“Students today overwhelmingly say they want healthy options,” says Dudek, though he points out that Chicken Parmesan remains the most popular menu item, as it has been since he joined the college in 1996. Holy Cross looks to Menus of Change, a series of principles developed by The Culinary Institute of America and Harvard T.H. Chan School of Public Health, to help guide efforts to expand healthy, sustainable, delicious dining options.

“Menus of Change outlines 28 steps to a better way of living and eating,” Dudek says. Steps range from being transparent about sourcing and preparation to reducing sugary beverages. “The program emphasizes plant-based eating—not eliminating meat entirely, but putting the focus on produce. We’ve added well over 50 vegetarian and majority-vegetarian items to the menu cycle in the last year, but we’re not referring to them that way. They’re plant-based dishes—and they taste great, so vegetarians and nonvegetarians alike have accepted them.”

Dining Service also removed salt shakers from dining room tables this year, following the Menus of Change directive to “cut the salt.” Now, students must access salt and pepper grinders at a “flavor station.” Dudek reports that students don’t want to get up again to season their food after they sit down, so salt use has been drastically curtailed.

Menus of Change also encourages the purchase of fresh, seasonal and local foods, and Dining Service complies by purchasing about 20 percent of its products from local suppliers or manufacturers, much of it through Worcester’s Food Hub. “I was on the team that put the Food Hub together as a means to connect local farmers with local businesses,” Dudek says. “It aggregates produce from 15-20 different farmers and delivers it to customers.”

Students perceive fresh, seasonal and local as healthy—and they also believe in the sustainability benefits of local sourcing. “Both the students and our Jesuit mission drive us to be more sustainable,” Dudek notes. Other sustainability initiatives include trayless service, recycling and composting of all waste, the elimination of Styrofoam and a commitment to become carbon neutral by 2040.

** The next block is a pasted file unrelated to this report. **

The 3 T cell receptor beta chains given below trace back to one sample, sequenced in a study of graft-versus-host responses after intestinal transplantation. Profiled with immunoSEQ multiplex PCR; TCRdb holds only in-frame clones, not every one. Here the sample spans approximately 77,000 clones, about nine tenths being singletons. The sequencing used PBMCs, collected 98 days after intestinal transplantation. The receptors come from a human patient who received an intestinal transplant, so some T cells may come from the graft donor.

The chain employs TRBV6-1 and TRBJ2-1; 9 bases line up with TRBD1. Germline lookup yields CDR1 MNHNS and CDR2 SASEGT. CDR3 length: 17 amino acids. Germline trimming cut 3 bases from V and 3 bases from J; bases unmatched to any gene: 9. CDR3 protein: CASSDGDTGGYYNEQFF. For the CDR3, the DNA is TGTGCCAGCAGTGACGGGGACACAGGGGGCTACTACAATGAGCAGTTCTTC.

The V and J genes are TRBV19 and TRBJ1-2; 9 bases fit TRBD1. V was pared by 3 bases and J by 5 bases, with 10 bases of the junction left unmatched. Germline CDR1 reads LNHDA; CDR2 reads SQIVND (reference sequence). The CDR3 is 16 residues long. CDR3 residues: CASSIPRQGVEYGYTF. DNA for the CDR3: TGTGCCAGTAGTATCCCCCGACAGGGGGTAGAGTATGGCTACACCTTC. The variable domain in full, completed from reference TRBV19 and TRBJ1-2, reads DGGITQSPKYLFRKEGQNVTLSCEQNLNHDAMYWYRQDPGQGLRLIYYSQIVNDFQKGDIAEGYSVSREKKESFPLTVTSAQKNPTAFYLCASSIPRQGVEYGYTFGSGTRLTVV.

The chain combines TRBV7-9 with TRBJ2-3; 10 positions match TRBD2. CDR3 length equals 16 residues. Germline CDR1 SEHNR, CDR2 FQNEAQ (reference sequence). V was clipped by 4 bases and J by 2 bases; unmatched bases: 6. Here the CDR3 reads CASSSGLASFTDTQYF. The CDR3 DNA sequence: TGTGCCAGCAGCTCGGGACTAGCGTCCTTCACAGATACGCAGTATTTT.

“Healthy” takes on a deeper meaning for students with food allergies and other dietary restrictions. Holy Cross has long provided special food allergy services and easily accessible nutrition information to help students make safe dining choices. Its allergy pantry, located in the main dining hall, has been certified peanut- and tree nut-free by Kitchens with Confidence. 

In 2017, Bon Appétit recognized these efforts by featuring Holy Cross on its list of “7 Healthiest Dining Halls in the Country.”

Maximizing choice

Students also appreciate the range of dining options available. The main dining room offers a soup and salad bar, burger bar, grill, pizzas and pastas, classic entrées, plant-based options, Asian stir-fry and noodle bowls, and Performance Food options—including protein foods with less than three grams of fat per ounce, sauces with 75 calories or less per half cup, vegetables that are prepared simply and complex carbohydrate foods containing adequate fiber and nutrition. 

“I would never have believed when I started 22 years ago that we’d be offering some of these items, many of them cooked to order,” marvels Dudek, a Culinary Institute of America graduate. His primary responsibilities today include purchasing and contracts, and keeping on top of production, “So I don’t get much opportunity to cook anymore. But I pitch in when I’m needed—whether it’s cooking or washing dishes.”

That willingness to do whatever it takes to make sure customers are taken care of is a hallmark of Holy Cross Dining Service—and one more way the department makes the most of its labor force.